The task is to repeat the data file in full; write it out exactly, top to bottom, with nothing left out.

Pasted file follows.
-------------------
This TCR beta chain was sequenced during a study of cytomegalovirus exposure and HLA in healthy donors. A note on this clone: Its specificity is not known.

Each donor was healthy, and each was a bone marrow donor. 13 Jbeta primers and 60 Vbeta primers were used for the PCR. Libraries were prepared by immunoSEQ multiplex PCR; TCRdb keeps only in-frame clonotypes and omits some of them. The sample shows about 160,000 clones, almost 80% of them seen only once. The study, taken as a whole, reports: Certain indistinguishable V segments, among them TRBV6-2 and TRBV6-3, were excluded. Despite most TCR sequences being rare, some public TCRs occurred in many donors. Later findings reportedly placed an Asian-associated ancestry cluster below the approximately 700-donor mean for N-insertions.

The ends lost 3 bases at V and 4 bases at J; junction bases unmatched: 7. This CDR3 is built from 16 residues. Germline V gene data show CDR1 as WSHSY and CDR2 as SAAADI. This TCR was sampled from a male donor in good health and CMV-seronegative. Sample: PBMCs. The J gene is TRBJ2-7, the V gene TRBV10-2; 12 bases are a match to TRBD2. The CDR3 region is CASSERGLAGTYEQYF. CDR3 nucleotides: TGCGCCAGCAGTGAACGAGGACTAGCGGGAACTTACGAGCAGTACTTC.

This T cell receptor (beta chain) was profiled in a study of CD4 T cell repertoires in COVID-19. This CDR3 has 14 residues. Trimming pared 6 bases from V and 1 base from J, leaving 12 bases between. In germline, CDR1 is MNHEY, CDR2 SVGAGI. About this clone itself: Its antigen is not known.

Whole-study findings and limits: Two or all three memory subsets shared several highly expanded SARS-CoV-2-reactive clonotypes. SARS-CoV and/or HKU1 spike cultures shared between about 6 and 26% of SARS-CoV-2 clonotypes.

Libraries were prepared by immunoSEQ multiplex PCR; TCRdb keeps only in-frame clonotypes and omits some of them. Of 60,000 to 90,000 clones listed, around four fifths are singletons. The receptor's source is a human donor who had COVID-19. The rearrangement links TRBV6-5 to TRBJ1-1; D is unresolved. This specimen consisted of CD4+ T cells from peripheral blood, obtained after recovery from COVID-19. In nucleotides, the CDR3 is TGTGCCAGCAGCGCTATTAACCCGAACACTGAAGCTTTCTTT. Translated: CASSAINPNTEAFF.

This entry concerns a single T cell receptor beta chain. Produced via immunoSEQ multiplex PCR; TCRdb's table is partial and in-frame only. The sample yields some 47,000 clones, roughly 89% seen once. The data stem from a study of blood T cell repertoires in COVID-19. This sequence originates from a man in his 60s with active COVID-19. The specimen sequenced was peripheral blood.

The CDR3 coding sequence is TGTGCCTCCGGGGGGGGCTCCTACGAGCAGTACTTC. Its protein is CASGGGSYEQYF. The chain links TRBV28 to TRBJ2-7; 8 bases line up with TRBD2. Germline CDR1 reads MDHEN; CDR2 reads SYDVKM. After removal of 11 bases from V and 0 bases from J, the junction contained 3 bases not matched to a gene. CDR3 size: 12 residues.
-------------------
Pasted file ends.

This TCR beta chain was sequenced during a study of cytomegalovirus exposure and HLA in healthy donors. A note on this clone: Its specificity is not known.

Each donor was healthy, and each was a bone marrow donor. 13 Jbeta primers and 60 Vbeta primers were used for the PCR. Libraries were prepared by immunoSEQ multiplex PCR; TCRdb keeps only in-frame clonotypes and omits some of them. The sample shows about 160,000 clones, almost 80% of them seen only once. The study, taken as a whole, reports: Certain indistinguishable V segments, among them TRBV6-2 and TRBV6-3, were excluded. Despite most TCR sequences being rare, some public TCRs occurred in many donors. Later findings reportedly placed an Asian-associated ancestry cluster below the approximately 700-donor mean for N-insertions.

The ends lost 3 bases at V and 4 bases at J; junction bases unmatched: 7. This CDR3 is built from 16 residues. Germline V gene data show CDR1 as WSHSY and CDR2 as SAAADI. This TCR was sampled from a male donor in good health and CMV-seronegative. Sample: PBMCs. The J gene is TRBJ2-7, the V gene TRBV10-2; 12 bases are a match to TRBD2. The CDR3 region is CASSERGLAGTYEQYF. CDR3 nucleotides: TGCGCCAGCAGTGAACGAGGACTAGCGGGAACTTACGAGCAGTACTTC.

This T cell receptor (beta chain) was profiled in a study of CD4 T cell repertoires in COVID-19. This CDR3 has 14 residues. Trimming pared 6 bases from V and 1 base from J, leaving 12 bases between. In germline, CDR1 is MNHEY, CDR2 SVGAGI. About this clone itself: Its antigen is not known.

Whole-study findings and limits: Two or all three memory subsets shared several highly expanded SARS-CoV-2-reactive clonotypes. SARS-CoV and/or HKU1 spike cultures shared between about 6 and 26% of SARS-CoV-2 clonotypes.

Libraries were prepared by immunoSEQ multiplex PCR; TCRdb keeps only in-frame clonotypes and omits some of them. Of 60,000 to 90,000 clones listed, around four fifths are singletons. The receptor's source is a human donor who had COVID-19. The rearrangement links TRBV6-5 to TRBJ1-1; D is unresolved. This specimen consisted of CD4+ T cells from peripheral blood, obtained after recovery from COVID-19. In nucleotides, the CDR3 is TGTGCCAGCAGCGCTATTAACCCGAACACTGAAGCTTTCTTT. Translated: CASSAINPNTEAFF.

This entry concerns a single T cell receptor beta chain. Produced via immunoSEQ multiplex PCR; TCRdb's table is partial and in-frame only. The sample yields some 47,000 clones, roughly 89% seen once. The data stem from a study of blood T cell repertoires in COVID-19. This sequence originates from a man in his 60s with active COVID-19. The specimen sequenced was peripheral blood.

The CDR3 coding sequence is TGTGCCTCCGGGGGGGGCTCCTACGAGCAGTACTTC. Its protein is CASGGGSYEQYF. The chain links TRBV28 to TRBJ2-7; 8 bases line up with TRBD2. Germline CDR1 reads MDHEN; CDR2 reads SYDVKM. After removal of 11 bases from V and 0 bases from J, the junction contained 3 bases not matched to a gene. CDR3 size: 12 residues.